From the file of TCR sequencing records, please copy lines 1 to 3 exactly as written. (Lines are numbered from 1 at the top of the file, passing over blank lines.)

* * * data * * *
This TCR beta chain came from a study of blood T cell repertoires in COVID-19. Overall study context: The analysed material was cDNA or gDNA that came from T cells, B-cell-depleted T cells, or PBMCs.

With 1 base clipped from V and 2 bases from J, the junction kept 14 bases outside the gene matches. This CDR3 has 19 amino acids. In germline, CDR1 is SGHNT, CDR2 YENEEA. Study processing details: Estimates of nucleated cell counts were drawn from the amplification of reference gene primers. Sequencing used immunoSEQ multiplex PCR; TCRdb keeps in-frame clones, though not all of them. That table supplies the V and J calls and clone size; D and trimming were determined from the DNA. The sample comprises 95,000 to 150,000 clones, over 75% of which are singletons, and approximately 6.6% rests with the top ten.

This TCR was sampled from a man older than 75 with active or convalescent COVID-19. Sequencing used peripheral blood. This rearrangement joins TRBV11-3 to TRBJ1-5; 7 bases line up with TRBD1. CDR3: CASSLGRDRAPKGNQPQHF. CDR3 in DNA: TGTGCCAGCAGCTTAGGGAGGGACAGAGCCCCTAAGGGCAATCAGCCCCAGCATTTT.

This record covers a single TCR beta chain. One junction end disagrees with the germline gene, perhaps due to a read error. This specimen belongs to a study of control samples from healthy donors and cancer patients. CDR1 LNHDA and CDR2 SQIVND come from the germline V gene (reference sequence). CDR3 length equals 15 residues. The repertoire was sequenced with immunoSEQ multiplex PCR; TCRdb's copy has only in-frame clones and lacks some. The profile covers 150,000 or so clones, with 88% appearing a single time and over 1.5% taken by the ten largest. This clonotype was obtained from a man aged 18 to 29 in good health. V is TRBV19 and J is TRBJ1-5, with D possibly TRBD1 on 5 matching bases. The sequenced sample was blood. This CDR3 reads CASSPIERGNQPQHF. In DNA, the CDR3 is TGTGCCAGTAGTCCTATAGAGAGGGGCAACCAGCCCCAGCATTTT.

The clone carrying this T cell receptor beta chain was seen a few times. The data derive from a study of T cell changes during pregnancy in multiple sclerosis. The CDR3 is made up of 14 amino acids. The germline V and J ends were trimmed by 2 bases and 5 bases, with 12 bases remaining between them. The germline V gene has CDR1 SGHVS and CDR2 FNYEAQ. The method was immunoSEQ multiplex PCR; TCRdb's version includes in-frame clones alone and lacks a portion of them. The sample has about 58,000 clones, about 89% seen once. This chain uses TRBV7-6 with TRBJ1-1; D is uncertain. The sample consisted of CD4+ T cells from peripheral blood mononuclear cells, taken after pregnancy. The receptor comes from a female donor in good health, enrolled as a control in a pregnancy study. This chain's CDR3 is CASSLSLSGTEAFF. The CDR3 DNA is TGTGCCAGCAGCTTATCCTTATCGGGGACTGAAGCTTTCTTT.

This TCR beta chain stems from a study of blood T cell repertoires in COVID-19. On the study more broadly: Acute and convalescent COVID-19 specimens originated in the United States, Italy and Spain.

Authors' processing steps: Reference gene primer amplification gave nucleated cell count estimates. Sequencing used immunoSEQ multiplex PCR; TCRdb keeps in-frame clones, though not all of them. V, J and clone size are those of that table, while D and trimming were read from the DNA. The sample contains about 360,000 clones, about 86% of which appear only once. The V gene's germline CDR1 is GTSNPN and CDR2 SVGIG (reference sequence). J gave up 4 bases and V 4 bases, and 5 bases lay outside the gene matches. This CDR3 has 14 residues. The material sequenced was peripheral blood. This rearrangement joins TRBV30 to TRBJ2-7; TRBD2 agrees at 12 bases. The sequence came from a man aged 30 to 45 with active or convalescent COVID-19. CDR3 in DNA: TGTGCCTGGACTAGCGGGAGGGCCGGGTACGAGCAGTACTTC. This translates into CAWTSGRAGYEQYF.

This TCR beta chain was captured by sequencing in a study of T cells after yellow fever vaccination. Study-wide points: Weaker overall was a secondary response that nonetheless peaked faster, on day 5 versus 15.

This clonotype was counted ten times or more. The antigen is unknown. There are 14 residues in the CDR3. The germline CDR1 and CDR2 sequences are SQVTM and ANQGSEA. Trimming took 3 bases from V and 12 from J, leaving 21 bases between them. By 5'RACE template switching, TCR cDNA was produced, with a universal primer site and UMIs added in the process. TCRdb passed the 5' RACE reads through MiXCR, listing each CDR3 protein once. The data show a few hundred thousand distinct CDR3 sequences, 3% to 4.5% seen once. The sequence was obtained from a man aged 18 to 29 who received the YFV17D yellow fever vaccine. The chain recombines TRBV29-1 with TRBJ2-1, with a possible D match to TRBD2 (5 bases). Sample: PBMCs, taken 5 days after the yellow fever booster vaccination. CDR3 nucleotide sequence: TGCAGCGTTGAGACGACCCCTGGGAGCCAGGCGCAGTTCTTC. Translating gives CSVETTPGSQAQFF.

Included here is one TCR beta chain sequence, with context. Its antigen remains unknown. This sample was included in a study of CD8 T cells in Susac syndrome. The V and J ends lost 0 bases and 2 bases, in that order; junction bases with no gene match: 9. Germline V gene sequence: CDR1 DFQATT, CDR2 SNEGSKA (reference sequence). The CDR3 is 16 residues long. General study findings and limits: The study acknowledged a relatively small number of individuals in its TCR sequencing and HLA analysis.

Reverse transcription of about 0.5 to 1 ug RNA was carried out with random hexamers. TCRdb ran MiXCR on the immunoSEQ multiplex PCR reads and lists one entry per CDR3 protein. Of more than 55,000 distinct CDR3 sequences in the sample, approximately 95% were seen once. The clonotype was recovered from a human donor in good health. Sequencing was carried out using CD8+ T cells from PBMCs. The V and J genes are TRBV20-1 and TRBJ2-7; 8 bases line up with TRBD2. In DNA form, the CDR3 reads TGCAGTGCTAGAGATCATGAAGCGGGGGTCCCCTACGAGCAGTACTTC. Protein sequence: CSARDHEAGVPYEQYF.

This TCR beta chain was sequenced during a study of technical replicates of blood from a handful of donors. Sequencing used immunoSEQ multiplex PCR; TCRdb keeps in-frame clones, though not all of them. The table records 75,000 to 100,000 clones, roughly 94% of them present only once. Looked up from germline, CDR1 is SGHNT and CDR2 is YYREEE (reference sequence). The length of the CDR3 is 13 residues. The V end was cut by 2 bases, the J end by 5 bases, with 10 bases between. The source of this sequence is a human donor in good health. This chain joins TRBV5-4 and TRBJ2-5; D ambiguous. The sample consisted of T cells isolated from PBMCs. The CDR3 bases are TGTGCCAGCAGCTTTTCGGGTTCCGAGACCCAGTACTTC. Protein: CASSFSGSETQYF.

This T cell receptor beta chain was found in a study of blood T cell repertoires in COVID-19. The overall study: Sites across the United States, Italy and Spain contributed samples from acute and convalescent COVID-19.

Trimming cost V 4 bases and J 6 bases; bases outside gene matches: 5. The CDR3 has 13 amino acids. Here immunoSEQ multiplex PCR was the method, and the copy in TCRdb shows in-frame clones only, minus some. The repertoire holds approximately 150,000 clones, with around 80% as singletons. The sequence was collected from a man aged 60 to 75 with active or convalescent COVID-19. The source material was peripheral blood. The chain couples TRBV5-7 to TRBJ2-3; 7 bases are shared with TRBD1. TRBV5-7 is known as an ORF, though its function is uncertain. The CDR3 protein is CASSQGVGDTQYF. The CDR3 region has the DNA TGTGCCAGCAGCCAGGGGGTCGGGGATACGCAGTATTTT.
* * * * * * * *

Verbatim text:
This TCR beta chain came from a study of blood T cell repertoires in COVID-19. Overall study context: The analysed material was cDNA or gDNA that came from T cells, B-cell-depleted T cells, or PBMCs.

With 1 base clipped from V and 2 bases from J, the junction kept 14 bases outside the gene matches. This CDR3 has 19 amino acids. In germline, CDR1 is SGHNT, CDR2 YENEEA. Study processing details: Estimates of nucleated cell counts were drawn from the amplification of reference gene primers. Sequencing used immunoSEQ multiplex PCR; TCRdb keeps in-frame clones, though not all of them. That table supplies the V and J calls and clone size; D and trimming were determined from the DNA. The sample comprises 95,000 to 150,000 clones, over 75% of which are singletons, and approximately 6.6% rests with the top ten.

This TCR was sampled from a man older than 75 with active or convalescent COVID-19. Sequencing used peripheral blood. This rearrangement joins TRBV11-3 to TRBJ1-5; 7 bases line up with TRBD1. CDR3: CASSLGRDRAPKGNQPQHF. CDR3 in DNA: TGTGCCAGCAGCTTAGGGAGGGACAGAGCCCCTAAGGGCAATCAGCCCCAGCATTTT.